Thursday, 2 August 2018

Simon & Garfunkel - Bookends (1968)


Released April 1968

Recorded in New York City


1. Bookends Theme
2. Save The Life of My Child
3. America
4. Overs
5. Voices Of Old People
6. Old Friends
7. Bookends Theme
8. Fakin' It
9. Punky's Dilemma
10. Mrs. Robinson
11. A Hazy Shade Of Winter
12. At The Zoo

1966-1968 was such an explosive period for music, this album went quietly almost unnoticed for a while, sneaking in the stores in the long, influential wake of "Sgt. Pepper". This, in so many ways, was S & G's Beatles album. The influences are literally all over it. It is a hippy rock album too.

After a brief acoustic guitar introduction with "Bookends Theme", Simon & Garfunkel went all psychedelic with the quite bizarre "Save The Life Of My Child", full of weird synthesiser sounds, played on a Moog, and disturbing lyrics about suicide and a screaming mother. All very odd, as if they wanted to shed the earnest. folky image and show that they too could go weird, man. "America" has such Ringo Starr drums it is untrue, straight out of "A Day In The Life" The recent remastering has a huge bass sound in this iconic song. Beatles drums or not, is a superb, atmospheric and invigorating song. "Overs" is a tranquil, folky return to the sort of song that they had made their name with. Paul Simon on lead vocals, gentle acoustic guitar strumming and sincere lyrics.

"Voices Of Old People" I could do without, to be honest (it literally is spoken recordings of chat from old people). "Old Friends" is a tender, thoughtful and quiet ballad, with some "Eleanor Rigby" cello orchestration. It, totally incongruously, goes all "A Day In The Life" Beatles, with crashing orchestral sounds in the middle. Yes, lads, I know The Beatles were good at that, but stick to what you knew best, eh? Thankfully normal service is resumed after a minute or so. Quite what the need was for that raucous interlude, I don't know. "Fakin' It" has some groovy sixties percussion, Crosby, Stills & Nash-style harmonies and some Byrds-influeced acoustic guitars and drums. Again, some Beatles influence is both the instrumentation and, at times, the hurried vocal delivery of some lines. The brass sections are Beatles-ish too. Will it ever end? There are echoes of The Rolling Stones' "Satanic Majesties" as well, in the cornucopia of sound that hits you.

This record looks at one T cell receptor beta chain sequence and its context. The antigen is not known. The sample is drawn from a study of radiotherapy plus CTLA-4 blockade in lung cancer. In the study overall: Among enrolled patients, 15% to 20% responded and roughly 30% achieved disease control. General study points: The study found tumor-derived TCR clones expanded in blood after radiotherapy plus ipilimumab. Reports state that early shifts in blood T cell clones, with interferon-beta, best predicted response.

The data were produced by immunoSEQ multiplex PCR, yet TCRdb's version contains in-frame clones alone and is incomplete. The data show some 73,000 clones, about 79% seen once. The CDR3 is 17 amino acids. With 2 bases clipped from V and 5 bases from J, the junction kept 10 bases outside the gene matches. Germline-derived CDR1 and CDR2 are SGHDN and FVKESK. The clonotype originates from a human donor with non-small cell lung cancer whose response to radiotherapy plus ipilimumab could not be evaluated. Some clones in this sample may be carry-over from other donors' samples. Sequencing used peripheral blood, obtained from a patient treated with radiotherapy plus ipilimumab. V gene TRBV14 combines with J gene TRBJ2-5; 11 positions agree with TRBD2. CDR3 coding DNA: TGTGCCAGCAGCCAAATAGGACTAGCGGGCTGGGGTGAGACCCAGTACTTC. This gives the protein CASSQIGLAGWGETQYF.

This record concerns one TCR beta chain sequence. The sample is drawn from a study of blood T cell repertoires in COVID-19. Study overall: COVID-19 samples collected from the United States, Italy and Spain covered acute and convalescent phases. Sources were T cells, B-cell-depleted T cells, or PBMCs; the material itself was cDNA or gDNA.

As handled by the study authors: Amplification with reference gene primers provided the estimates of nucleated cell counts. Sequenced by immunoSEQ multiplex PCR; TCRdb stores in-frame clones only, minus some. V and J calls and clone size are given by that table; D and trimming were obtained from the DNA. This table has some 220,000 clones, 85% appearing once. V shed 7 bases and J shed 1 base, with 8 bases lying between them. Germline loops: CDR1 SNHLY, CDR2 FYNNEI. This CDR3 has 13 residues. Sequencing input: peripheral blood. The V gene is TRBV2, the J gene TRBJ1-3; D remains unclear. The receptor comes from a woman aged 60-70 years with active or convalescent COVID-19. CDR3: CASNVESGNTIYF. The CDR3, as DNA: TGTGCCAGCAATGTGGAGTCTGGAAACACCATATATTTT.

"Punky's Dilemma" is such a late sixties creation. Harmonised vocals, wry, odd lyrics and some general laid-back vibes. It has a lovely bass line on it. "Mrs Robinson", of course, is known to everyone. It is a magnificent song - airy, melodious, light but hard hitting, moving and cynical at the same time. Along with "America", the other famous song, it is the best on the album. The songs are famous for a reason. They are superb. "A Hazy Shade Of Winter" has a riff straight from "Oh! Pretty Woman". It is a robust, upbeat tambourine-driven rocking, but some swirling, airy hippy passages too. Such an archetypal late sixties song. Apart from the two greats, this is my next favourite.

"At The Zoo" is a very Paul Simon song, a very New York City song. Again it is a very 1968 song, but it wouldn't have sounded out of place on Simon's early solo albums. Simon's lyrics about the various animals are wry and amusing. Incidentally, the bonus track "You Dn't Know Where Your Interest Lies" found fame as a Northern Soul cult classic in the seventies by Dana Valery.


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